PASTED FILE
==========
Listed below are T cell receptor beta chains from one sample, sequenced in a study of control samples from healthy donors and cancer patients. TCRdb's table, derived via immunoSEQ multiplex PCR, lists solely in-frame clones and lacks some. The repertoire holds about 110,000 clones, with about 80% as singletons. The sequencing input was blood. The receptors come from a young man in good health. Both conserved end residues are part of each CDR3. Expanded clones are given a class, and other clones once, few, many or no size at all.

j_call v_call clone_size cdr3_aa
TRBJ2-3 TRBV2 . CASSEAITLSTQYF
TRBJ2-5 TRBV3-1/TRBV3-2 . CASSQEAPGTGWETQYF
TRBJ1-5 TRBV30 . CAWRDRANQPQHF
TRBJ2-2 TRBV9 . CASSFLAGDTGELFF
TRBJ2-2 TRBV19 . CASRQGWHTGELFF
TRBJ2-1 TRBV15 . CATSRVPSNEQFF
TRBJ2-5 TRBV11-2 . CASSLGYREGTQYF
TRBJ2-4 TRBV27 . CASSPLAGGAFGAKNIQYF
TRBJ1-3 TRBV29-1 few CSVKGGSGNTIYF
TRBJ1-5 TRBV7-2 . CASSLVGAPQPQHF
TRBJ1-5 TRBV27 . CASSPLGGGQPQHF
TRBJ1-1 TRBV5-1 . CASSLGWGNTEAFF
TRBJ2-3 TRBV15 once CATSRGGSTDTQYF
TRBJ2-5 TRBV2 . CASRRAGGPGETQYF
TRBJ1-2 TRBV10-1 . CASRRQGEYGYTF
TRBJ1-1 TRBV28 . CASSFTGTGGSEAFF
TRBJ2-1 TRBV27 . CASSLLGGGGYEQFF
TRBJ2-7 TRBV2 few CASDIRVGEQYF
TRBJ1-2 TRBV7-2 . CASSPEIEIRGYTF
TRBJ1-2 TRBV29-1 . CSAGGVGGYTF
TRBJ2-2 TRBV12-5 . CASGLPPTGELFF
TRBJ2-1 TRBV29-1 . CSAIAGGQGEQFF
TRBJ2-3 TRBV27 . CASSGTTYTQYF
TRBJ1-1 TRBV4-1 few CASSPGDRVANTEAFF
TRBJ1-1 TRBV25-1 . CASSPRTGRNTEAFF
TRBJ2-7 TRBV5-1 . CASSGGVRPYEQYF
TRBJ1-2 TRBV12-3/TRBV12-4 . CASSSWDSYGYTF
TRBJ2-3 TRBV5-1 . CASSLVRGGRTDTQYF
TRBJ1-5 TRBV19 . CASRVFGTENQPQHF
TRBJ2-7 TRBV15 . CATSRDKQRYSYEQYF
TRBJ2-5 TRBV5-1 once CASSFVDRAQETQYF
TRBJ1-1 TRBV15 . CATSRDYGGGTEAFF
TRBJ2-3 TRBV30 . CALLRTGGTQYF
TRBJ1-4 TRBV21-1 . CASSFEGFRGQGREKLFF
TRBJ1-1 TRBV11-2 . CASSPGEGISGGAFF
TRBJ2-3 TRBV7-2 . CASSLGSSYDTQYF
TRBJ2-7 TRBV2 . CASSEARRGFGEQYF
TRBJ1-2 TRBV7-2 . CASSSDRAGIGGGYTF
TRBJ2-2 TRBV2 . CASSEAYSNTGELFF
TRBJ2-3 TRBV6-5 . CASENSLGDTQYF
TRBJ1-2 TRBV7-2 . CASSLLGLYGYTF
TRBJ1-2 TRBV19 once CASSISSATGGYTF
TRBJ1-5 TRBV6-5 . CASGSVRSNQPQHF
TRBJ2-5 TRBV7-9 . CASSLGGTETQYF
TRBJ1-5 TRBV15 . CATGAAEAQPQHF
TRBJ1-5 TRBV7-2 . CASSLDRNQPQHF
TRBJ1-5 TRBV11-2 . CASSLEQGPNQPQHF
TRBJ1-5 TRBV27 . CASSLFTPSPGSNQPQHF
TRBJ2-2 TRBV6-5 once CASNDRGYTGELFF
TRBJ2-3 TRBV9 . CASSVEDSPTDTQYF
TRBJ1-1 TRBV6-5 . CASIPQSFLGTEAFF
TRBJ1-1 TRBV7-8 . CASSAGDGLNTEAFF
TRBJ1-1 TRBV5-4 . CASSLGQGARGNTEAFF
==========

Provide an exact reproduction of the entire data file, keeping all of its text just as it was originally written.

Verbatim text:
Listed below are T cell receptor beta chains from one sample, sequenced in a study of control samples from healthy donors and cancer patients. TCRdb's table, derived via immunoSEQ multiplex PCR, lists solely in-frame clones and lacks some. The repertoire holds about 110,000 clones, with about 80% as singletons. The sequencing input was blood. The receptors come from a young man in good health. Both conserved end residues are part of each CDR3. Expanded clones are given a class, and other clones once, few, many or no size at all.

j_call v_call clone_size cdr3_aa
TRBJ2-3 TRBV2 . CASSEAITLSTQYF
TRBJ2-5 TRBV3-1/TRBV3-2 . CASSQEAPGTGWETQYF
TRBJ1-5 TRBV30 . CAWRDRANQPQHF
TRBJ2-2 TRBV9 . CASSFLAGDTGELFF
TRBJ2-2 TRBV19 . CASRQGWHTGELFF
TRBJ2-1 TRBV15 . CATSRVPSNEQFF
TRBJ2-5 TRBV11-2 . CASSLGYREGTQYF
TRBJ2-4 TRBV27 . CASSPLAGGAFGAKNIQYF
TRBJ1-3 TRBV29-1 few CSVKGGSGNTIYF
TRBJ1-5 TRBV7-2 . CASSLVGAPQPQHF
TRBJ1-5 TRBV27 . CASSPLGGGQPQHF
TRBJ1-1 TRBV5-1 . CASSLGWGNTEAFF
TRBJ2-3 TRBV15 once CATSRGGSTDTQYF
TRBJ2-5 TRBV2 . CASRRAGGPGETQYF
TRBJ1-2 TRBV10-1 . CASRRQGEYGYTF
TRBJ1-1 TRBV28 . CASSFTGTGGSEAFF
TRBJ2-1 TRBV27 . CASSLLGGGGYEQFF
TRBJ2-7 TRBV2 few CASDIRVGEQYF
TRBJ1-2 TRBV7-2 . CASSPEIEIRGYTF
TRBJ1-2 TRBV29-1 . CSAGGVGGYTF
TRBJ2-2 TRBV12-5 . CASGLPPTGELFF
TRBJ2-1 TRBV29-1 . CSAIAGGQGEQFF
TRBJ2-3 TRBV27 . CASSGTTYTQYF
TRBJ1-1 TRBV4-1 few CASSPGDRVANTEAFF
TRBJ1-1 TRBV25-1 . CASSPRTGRNTEAFF
TRBJ2-7 TRBV5-1 . CASSGGVRPYEQYF
TRBJ1-2 TRBV12-3/TRBV12-4 . CASSSWDSYGYTF
TRBJ2-3 TRBV5-1 . CASSLVRGGRTDTQYF
TRBJ1-5 TRBV19 . CASRVFGTENQPQHF
TRBJ2-7 TRBV15 . CATSRDKQRYSYEQYF
TRBJ2-5 TRBV5-1 once CASSFVDRAQETQYF
TRBJ1-1 TRBV15 . CATSRDYGGGTEAFF
TRBJ2-3 TRBV30 . CALLRTGGTQYF
TRBJ1-4 TRBV21-1 . CASSFEGFRGQGREKLFF
TRBJ1-1 TRBV11-2 . CASSPGEGISGGAFF
TRBJ2-3 TRBV7-2 . CASSLGSSYDTQYF
TRBJ2-7 TRBV2 . CASSEARRGFGEQYF
TRBJ1-2 TRBV7-2 . CASSSDRAGIGGGYTF
TRBJ2-2 TRBV2 . CASSEAYSNTGELFF
TRBJ2-3 TRBV6-5 . CASENSLGDTQYF
TRBJ1-2 TRBV7-2 . CASSLLGLYGYTF
TRBJ1-2 TRBV19 once CASSISSATGGYTF
TRBJ1-5 TRBV6-5 . CASGSVRSNQPQHF
TRBJ2-5 TRBV7-9 . CASSLGGTETQYF
TRBJ1-5 TRBV15 . CATGAAEAQPQHF
TRBJ1-5 TRBV7-2 . CASSLDRNQPQHF
TRBJ1-5 TRBV11-2 . CASSLEQGPNQPQHF
TRBJ1-5 TRBV27 . CASSLFTPSPGSNQPQHF
TRBJ2-2 TRBV6-5 once CASNDRGYTGELFF
TRBJ2-3 TRBV9 . CASSVEDSPTDTQYF
TRBJ1-1 TRBV6-5 . CASIPQSFLGTEAFF
TRBJ1-1 TRBV7-8 . CASSAGDGLNTEAFF
TRBJ1-1 TRBV5-4 . CASSLGQGARGNTEAFF